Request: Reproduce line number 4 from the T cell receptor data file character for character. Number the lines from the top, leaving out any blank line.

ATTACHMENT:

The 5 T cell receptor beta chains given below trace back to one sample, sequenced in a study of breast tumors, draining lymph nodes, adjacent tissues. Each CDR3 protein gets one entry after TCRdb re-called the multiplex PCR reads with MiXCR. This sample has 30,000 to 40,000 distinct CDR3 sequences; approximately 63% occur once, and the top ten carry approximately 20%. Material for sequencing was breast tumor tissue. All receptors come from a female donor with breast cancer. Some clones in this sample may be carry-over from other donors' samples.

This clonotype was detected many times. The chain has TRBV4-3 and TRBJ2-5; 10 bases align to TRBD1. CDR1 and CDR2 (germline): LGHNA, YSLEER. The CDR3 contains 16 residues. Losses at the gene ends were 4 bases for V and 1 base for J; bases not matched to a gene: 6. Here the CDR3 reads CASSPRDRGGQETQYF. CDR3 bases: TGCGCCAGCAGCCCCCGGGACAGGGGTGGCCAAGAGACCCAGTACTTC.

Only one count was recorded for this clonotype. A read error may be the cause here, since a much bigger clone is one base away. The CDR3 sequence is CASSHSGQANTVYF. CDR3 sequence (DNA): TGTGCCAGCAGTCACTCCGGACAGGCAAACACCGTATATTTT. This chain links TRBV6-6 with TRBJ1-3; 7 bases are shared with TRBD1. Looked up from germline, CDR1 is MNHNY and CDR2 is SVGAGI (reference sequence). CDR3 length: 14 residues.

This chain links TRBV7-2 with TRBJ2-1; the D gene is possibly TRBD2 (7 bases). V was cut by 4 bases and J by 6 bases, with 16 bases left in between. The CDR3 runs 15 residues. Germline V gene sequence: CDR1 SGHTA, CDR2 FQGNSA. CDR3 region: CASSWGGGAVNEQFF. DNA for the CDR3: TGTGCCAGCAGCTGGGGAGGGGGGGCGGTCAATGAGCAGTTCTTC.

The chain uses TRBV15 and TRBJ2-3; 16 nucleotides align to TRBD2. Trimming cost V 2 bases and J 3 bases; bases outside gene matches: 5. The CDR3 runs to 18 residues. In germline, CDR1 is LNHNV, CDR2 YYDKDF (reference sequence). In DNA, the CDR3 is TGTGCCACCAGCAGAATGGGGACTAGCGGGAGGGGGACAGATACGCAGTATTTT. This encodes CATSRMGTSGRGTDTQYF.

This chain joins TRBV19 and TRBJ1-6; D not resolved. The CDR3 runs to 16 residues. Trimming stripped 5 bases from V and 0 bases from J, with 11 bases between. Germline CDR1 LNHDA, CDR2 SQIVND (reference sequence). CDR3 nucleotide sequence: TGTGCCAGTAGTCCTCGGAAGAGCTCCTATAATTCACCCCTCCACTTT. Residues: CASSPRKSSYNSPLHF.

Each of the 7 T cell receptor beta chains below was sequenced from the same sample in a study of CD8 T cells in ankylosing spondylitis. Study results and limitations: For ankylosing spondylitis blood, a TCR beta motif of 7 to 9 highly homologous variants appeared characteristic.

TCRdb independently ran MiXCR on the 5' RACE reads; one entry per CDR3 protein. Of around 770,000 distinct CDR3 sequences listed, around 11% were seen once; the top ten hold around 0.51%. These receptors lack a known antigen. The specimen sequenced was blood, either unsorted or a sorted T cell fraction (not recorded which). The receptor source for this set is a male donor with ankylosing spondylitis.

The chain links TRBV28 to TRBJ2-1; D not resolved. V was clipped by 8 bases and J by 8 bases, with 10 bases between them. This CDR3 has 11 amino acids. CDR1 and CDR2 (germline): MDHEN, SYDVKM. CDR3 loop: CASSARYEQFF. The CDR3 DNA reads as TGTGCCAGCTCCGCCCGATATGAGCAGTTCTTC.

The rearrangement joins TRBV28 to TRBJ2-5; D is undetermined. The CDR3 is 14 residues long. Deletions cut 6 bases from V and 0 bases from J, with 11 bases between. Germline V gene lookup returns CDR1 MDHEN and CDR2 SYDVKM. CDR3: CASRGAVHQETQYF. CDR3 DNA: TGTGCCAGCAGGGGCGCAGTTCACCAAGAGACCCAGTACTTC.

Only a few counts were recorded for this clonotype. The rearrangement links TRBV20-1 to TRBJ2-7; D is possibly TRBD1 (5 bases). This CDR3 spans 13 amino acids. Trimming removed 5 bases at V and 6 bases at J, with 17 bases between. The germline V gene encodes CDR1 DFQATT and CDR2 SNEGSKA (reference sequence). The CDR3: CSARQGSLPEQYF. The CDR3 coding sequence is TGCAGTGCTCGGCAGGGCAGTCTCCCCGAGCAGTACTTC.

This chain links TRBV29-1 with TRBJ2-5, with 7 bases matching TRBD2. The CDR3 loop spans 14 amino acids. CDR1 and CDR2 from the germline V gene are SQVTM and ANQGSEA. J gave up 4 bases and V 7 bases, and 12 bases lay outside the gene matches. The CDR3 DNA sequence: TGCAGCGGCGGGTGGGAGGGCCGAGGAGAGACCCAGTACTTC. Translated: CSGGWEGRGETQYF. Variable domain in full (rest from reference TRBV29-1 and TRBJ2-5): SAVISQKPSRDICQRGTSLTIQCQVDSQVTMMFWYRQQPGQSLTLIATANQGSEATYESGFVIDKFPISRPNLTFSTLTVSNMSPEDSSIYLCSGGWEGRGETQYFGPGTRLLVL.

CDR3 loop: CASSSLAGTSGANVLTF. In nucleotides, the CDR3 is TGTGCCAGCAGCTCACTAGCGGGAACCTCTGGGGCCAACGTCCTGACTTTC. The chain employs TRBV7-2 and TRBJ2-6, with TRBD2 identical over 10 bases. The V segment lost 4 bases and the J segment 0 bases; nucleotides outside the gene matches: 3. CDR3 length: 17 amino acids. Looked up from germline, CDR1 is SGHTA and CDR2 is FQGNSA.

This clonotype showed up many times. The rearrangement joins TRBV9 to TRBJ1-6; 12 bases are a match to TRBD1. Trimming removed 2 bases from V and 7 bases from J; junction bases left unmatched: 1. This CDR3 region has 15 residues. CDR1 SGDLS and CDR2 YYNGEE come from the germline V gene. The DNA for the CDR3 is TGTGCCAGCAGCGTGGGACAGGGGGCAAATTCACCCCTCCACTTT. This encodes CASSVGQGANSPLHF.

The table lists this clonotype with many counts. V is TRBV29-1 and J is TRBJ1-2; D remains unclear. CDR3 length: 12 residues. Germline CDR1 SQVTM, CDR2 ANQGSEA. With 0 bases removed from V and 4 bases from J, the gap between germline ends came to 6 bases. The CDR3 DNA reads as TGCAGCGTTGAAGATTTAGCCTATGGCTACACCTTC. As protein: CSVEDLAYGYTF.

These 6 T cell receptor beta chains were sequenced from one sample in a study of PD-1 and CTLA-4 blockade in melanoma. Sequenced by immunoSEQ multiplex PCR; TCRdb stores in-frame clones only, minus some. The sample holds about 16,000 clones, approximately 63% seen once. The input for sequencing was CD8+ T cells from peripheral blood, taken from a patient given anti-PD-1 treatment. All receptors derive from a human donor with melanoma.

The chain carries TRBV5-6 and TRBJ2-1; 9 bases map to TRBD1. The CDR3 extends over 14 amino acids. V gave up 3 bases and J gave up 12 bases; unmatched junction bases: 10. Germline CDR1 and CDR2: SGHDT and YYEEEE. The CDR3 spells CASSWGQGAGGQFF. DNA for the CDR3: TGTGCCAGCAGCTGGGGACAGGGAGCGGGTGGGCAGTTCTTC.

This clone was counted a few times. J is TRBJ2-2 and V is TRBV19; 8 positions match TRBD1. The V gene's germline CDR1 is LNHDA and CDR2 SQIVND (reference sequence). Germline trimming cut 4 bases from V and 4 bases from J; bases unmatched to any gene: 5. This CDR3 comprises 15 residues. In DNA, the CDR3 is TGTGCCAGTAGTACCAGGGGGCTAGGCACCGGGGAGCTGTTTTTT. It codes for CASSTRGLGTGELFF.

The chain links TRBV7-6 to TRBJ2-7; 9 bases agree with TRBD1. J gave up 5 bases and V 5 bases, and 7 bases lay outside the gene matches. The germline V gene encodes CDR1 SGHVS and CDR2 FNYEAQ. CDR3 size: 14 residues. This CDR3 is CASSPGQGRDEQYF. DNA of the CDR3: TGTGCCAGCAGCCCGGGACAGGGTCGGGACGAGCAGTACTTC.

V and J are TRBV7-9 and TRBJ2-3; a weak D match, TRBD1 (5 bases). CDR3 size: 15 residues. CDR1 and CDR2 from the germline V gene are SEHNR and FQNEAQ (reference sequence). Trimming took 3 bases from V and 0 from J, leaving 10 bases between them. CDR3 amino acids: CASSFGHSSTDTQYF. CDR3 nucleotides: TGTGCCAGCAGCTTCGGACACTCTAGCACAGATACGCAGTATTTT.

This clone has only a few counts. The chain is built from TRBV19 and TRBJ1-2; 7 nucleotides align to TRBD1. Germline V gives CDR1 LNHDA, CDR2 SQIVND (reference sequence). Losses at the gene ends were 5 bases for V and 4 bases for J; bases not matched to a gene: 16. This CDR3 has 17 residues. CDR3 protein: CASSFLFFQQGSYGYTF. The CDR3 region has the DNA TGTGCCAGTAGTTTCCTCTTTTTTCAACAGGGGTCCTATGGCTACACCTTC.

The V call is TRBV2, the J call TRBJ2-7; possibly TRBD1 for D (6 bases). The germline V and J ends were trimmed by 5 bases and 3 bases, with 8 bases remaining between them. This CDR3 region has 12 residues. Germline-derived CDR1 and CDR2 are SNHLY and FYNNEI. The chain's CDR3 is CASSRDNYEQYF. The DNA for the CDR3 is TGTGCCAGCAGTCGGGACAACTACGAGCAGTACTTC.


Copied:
This chain links TRBV7-2 with TRBJ2-1; the D gene is possibly TRBD2 (7 bases). V was cut by 4 bases and J by 6 bases, with 16 bases left in between. The CDR3 runs 15 residues. Germline V gene sequence: CDR1 SGHTA, CDR2 FQGNSA. CDR3 region: CASSWGGGAVNEQFF. DNA for the CDR3: TGTGCCAGCAGCTGGGGAGGGGGGGCGGTCAATGAGCAGTTCTTC.